Dubai’s government-owned version of a budget airline, flydubai, has reported a return to a full-year profit for 2019 – in part because it received an interim compensation package from Boeing over the continued grounding of the 737MAX. For the 12-months from January to December 2019, flydubai reported a profit of $53.9 million on the back of $1.6 billion in revenue.
In comparison, in 2018 the airline reported a net loss of $43.5 million on the back of $1.7 billion in revenues.
flydubai is an all Boeing 737 operator and has a total of 175 Boeing 737MAX aircraft on order at a list value of $27 billion. The airline had taken delivery of 11 MAX8 aircraft and 3 of the slightly longer MAX9 models before the aircraft type was grounded worldwide early last year.
Ghaith Al Ghaith, flydubai’s chief executive said the confidential compensation package had helped to push flydubai into a full-year profit but that it could not make up for lost market share.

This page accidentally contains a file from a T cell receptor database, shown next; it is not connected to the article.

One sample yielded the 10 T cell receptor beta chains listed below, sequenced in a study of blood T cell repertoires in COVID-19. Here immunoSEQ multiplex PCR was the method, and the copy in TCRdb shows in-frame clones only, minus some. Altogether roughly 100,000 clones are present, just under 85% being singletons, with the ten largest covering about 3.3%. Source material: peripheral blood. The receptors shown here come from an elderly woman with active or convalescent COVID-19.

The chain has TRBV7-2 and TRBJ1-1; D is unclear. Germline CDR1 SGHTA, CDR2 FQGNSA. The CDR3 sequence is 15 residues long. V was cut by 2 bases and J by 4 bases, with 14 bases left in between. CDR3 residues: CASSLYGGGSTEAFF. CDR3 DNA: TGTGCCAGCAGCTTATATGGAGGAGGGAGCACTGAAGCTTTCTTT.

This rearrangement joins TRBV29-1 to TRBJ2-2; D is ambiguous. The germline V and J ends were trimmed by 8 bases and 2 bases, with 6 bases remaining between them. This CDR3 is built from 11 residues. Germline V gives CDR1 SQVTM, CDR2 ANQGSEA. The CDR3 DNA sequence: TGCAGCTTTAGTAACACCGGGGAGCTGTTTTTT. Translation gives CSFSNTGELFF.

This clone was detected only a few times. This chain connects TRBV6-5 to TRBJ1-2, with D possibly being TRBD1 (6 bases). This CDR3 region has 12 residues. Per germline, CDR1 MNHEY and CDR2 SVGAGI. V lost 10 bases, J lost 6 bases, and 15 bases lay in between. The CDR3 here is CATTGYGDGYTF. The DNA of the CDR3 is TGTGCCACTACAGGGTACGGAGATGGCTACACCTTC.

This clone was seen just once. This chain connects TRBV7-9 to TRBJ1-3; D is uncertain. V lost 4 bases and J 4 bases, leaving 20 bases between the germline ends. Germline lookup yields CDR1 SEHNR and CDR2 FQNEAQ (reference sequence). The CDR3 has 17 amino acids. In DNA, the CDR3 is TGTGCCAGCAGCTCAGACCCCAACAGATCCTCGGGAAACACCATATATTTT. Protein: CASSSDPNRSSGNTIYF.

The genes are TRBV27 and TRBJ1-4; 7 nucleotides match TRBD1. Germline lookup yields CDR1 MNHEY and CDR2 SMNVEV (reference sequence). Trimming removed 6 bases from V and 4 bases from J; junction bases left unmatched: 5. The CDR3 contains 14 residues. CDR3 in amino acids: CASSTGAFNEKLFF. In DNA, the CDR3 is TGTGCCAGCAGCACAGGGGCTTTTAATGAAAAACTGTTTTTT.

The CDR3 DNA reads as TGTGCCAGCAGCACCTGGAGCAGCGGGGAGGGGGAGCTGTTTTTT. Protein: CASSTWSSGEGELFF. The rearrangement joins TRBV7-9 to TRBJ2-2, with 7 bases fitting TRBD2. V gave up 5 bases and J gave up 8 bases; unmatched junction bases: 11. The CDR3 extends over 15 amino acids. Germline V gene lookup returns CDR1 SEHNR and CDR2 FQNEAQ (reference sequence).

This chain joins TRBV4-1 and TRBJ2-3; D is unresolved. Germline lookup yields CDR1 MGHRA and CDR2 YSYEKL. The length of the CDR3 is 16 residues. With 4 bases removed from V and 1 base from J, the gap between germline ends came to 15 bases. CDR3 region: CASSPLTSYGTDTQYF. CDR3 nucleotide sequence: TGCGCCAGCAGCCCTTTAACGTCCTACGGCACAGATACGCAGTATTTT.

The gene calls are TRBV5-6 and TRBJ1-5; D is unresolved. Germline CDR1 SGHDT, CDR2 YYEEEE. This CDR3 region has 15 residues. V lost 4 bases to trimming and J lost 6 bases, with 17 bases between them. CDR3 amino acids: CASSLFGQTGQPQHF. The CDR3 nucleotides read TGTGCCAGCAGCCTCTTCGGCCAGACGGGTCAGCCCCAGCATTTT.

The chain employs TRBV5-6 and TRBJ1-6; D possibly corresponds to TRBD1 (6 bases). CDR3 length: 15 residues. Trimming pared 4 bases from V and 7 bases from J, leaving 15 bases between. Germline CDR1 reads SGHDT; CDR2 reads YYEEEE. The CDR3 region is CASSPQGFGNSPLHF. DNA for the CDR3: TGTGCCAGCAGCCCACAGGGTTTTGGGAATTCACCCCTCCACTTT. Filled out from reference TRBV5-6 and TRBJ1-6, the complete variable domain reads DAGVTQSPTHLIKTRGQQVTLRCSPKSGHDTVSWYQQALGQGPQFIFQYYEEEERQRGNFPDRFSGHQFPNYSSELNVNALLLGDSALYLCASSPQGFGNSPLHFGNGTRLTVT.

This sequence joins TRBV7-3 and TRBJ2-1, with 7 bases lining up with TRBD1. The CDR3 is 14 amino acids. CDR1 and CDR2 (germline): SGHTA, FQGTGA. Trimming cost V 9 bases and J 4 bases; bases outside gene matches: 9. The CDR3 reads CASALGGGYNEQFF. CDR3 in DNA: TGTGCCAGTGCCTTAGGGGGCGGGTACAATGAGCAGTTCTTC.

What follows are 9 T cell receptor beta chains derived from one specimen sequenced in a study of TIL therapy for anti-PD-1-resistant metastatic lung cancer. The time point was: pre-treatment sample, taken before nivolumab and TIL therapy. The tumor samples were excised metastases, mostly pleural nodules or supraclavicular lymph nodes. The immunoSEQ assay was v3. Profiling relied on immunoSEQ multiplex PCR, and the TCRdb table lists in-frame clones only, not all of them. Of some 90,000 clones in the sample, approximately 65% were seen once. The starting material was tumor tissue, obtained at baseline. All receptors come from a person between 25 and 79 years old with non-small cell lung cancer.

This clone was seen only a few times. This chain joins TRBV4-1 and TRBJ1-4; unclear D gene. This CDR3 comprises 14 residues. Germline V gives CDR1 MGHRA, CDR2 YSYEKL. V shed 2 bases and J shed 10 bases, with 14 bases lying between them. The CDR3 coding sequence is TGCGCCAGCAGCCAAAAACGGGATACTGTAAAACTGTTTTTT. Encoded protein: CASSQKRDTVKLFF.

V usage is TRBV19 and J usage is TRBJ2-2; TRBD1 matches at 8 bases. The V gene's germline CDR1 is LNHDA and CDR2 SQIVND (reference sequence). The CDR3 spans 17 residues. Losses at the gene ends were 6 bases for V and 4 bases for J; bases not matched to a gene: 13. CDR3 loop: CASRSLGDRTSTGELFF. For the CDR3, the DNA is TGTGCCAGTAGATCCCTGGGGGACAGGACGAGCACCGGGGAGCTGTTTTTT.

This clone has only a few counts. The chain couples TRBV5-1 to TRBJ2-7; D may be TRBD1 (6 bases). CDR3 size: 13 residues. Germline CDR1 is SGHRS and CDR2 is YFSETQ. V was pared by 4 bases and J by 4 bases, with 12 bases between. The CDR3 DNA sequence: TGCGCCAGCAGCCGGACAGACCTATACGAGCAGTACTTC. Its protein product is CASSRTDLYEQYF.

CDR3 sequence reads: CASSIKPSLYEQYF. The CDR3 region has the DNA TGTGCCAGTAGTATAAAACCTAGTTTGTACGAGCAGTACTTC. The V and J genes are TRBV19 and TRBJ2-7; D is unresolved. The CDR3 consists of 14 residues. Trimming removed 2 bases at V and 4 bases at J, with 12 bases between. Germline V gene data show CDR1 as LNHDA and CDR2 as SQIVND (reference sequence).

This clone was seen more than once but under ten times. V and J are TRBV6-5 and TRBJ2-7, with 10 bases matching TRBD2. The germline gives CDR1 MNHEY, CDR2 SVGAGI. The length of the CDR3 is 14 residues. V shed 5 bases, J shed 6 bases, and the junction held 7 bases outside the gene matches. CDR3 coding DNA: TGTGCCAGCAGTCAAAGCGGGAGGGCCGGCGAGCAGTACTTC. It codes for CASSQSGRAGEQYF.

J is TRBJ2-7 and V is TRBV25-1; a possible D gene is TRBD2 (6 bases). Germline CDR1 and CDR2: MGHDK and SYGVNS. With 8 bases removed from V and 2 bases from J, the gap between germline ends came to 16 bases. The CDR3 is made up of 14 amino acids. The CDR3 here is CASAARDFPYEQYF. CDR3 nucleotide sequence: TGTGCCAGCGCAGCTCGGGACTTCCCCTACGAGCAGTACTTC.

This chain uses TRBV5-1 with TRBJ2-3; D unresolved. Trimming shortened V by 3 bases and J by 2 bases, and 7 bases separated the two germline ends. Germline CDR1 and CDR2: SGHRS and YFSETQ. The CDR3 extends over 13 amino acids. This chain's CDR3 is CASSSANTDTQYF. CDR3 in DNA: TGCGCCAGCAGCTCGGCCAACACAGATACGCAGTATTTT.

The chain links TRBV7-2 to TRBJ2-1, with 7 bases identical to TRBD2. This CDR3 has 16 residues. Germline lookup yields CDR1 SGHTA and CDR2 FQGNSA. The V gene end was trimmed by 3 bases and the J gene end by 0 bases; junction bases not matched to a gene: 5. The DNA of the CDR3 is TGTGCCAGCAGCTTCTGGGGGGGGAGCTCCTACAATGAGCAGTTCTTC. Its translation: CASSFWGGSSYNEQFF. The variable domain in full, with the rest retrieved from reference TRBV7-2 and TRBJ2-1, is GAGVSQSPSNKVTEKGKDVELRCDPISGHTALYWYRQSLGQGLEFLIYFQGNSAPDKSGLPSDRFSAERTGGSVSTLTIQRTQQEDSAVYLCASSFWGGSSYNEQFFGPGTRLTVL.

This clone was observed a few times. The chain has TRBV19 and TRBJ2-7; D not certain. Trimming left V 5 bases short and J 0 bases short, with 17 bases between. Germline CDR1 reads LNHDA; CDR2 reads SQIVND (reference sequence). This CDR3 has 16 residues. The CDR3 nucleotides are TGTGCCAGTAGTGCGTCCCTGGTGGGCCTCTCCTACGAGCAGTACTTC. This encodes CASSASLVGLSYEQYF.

“This agreement has contributed towards this year’s results, but in no way can it compensate for the loss of business opportunity or market share experienced by the airline,” Al Ghaith explained.
Hinting that a further multi-million dollar compensation payment is expected, Al Ghaith continued: “Discussions are continuing between the parties regarding the ongoing impact of the grounding.”
flydubai has slashed its schedule by up to 19 per cent because of the MAX groundings and has been forced to lease up to four aircraft to operate some of its schedule. The airline did not give an estimate of when it expects the MAX aircraft to receive regulatory approval from the UAE civil aviation authorities to fly again.
Francois Oberholzer, flydubai’s chief financial officer, said the airline reduced costs by nearly 18 per cent over the course of 2019. He did not specify how much this was down to the 737MAX being grounded or other cost reduction programmes implemented throughout the year.
In the last couple of years, flydubai has pursued a partnership with Emirates airline that is says goes far beyond a mere codesharing agreement. However, flydubai recently denied reports it planned to save further costs by sharing staff between the two airlines.
Mateusz Maszczynski honed his skills as an international flight attendant at the most prominent airline in the Middle East and has been flying throughout the COVID-19 pandemic for a well-known European airline. Matt is passionate about the aviation industry and has become an expert in passenger experience and human-centric stories. Always keeping an ear close to the ground, Matt's industry insights, analysis and news coverage is frequently relied upon by some of the biggest names in journalism.